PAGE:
How To Care for Adults With Disabilities

Adults living with disabilities require a helpful and patient caregiver. Just like every person, they have daily tasks and responsibilities to adhere to. When it comes to caring for them, it’s necessary to recognize their needs and assist in the best possible way. Understand how to care for adults with disabilities for beneficial advice.

Understand Their Needs

Gather as much information about the person’s condition to understand the care they need. Once you gather learning material, assess the needs of that individual adult. People with disabilities have limitations, but every case is different. You must understand the individual to know the different ways to improve quality of care. For example, an adult who has an intellectual disability may need help reading a newspaper but may be physically highly functional.

Use Clear Language

When talking to an adult with a disability, it’s imperative to use clear language. Use simple sentences to express your thoughts and make sure you’re talking at an even pace. Avoid talking fast and using long words that are hard to understand. Take your time communicating to ensure the individual interprets the message, and don’t be afraid to ask comprehension questions. For example, you might say, “When you’re done eating, put your dish in the sink.” Then, you’d ask the follow-up question, “What did I ask you to do after you eat?”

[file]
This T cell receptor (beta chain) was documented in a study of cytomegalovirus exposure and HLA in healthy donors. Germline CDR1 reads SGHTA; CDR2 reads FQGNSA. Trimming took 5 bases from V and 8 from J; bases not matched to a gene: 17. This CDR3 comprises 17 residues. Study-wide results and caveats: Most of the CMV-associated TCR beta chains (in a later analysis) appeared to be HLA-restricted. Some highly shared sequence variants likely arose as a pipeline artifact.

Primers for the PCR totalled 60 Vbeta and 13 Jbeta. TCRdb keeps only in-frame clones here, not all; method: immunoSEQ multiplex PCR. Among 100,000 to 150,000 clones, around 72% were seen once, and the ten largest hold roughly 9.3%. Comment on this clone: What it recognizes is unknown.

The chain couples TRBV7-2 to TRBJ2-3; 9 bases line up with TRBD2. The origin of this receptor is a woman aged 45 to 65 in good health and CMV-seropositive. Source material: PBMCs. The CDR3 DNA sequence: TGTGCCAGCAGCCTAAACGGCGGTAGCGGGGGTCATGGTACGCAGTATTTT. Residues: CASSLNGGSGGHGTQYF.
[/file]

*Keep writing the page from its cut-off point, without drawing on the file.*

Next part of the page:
Assist When Needed

Depending on the nature of the disability, adults require different levels of help. If the person has a physical disability, you’re expected to perform tasks like lifting objects or moving the person around. In cases of intellectual disabilities, your assistance is needed to help with developmental skills such as reading and writing. Before caring for the person, fully understand what your responsibilities will be.

Be Patient

Patience is key when learning how to care for adults with disabilities. Given their mental or physical limitations, it takes the individual longer to develop specific skills. The person may need more time performing daily tasks, and that’s ok. Allow for the time and space needed to foster a peaceful environment. Not only will the adult feel relaxed, but you will too.

Caring for an adult with a disability is difficult, but it doesn’t have to be an impossible task. Listen and truly understand their needs. Don’t be overbearing, but act as a helping hand. You will form a lasting connection while being a great aid.